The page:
Second, there was no comprehensive study of all the sin in a person’s life before conversion. There always seems to have been some specific sin from which they were challenged to repent. But they were always called to make Jesus Lord of their lives. That covers all the other bases. As the new convert progressively learned about sin and righteousness, they continued to repent, because Jesus was their Lord.

Third, there was no trial period to prove repentance prior to conversion. Once a person came to faith in Jesus, and made Jesus Lord, they could be baptized. Of course, the example of John the Baptist (Luke 3:7-8) shows us that we should call for repentance and that we should not overlook clear evidence of a lack of repentance. But conversions in Acts typically occurred in a single encounter, and the convert’s commitment to make Jesus Lord was taken at face value.

There is much more that should be taught after conversion. As Thomas Campbell stated in his sixth proposition, there are many things that “belong to the after and progressive edification of the church” which are not meant to be part of the profession of faith given at conversion.

The basic facts taught to potential converts are sufficient to bring them into a saved relationship with God, and to place them in the church. Therefore, the only things required in order for a person to remain in that saved relationship with God, and in the fellowship of the church, is for them to continue in what they began: faith in Jesus, and submission to Jesus as Lord.


What One Must Know to be Saved: Corinth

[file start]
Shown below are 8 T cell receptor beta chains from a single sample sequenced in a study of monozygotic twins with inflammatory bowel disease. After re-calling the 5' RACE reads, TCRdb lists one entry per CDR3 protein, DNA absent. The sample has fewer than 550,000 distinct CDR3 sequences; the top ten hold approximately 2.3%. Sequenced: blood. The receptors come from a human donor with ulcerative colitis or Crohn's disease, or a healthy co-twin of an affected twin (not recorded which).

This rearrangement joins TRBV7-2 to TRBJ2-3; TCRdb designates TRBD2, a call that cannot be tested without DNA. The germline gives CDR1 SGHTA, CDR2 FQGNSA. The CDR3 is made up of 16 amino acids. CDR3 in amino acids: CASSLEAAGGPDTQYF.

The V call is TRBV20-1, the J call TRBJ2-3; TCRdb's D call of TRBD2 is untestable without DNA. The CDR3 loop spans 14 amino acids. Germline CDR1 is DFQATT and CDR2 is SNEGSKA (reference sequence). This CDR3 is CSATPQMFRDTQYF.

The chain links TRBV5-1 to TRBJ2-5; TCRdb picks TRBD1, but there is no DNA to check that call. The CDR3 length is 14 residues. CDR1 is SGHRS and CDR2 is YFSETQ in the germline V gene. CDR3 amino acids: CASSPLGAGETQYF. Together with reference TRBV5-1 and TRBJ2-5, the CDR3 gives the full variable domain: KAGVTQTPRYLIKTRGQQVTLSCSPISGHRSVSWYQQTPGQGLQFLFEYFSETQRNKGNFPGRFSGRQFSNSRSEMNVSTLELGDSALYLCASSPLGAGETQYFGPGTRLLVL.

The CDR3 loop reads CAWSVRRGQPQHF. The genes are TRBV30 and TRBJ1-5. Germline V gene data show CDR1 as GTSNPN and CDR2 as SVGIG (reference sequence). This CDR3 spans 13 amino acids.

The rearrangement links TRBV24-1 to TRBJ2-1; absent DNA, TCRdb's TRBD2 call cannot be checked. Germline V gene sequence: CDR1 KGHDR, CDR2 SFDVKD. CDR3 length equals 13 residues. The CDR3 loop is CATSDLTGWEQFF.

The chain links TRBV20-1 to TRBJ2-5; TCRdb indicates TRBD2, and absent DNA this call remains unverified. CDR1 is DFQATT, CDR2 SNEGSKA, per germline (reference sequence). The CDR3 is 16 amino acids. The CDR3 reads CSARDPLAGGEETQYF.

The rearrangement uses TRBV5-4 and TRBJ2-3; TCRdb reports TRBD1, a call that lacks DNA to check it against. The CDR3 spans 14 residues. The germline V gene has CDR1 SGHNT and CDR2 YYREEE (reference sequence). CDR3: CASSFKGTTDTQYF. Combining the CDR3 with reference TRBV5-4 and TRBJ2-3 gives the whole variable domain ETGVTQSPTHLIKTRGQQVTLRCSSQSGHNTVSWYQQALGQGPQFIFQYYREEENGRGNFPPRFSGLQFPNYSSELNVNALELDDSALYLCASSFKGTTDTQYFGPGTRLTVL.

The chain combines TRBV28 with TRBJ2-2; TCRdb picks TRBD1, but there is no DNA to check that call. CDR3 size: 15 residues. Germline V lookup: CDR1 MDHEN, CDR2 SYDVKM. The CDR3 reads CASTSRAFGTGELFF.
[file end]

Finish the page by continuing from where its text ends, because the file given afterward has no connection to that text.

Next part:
April 30, 2011

In an effort to revive my blogging activities, I am going to re-post some “greatest hits” beginning with this series titled “What One Must Know to be Saved.”   This is the ninth article in that series, and was first published in August 2008.

Luke records in Acts 18 that Paul entered Corinth and taught them the gospel.

Act 18:4 Every Sabbath he reasoned in the synagogue, trying to persuade Jews and Greeks.
Act 18:5 When Silas and Timothy came from Macedonia, Paul devoted himself exclusively to preaching, testifying to the Jews that Jesus was the Christ.

Later, Paul summarized his message to the Corinthians:

1Co 2:2 For I resolved to know nothing while I was with you except Jesus Christ and him crucified.

Later in the same letter, Paul further elaborates on the gospel message he delivered in Corinth:

1Co 15:1 Now, brothers, I want to remind you of the gospel I preached to you, which you received and on which you have taken your stand.
1Co 15:2 By this gospel you are saved, if you hold firmly to the word I preached to you. Otherwise, you have believed in vain.
1Co 15:3 For what I received I passed on to you as of first importance; that Christ died for our sins according to the Scriptures,
1Co 15:4 that he was buried, that he was raised on the third day according to the Scriptures,
1Co 15:5 and that he appeared to Peter, and then to the Twelve.
1Co 15:6 After that, he appeared to more than five hundred of the brothers at the same time, most of whom are still living, though some have fallen asleep.
1Co 15:7 Then he appeared to James, then to all the apostles,
1Co 15:8 and last of all he appeared to me also, as to one abnormally born.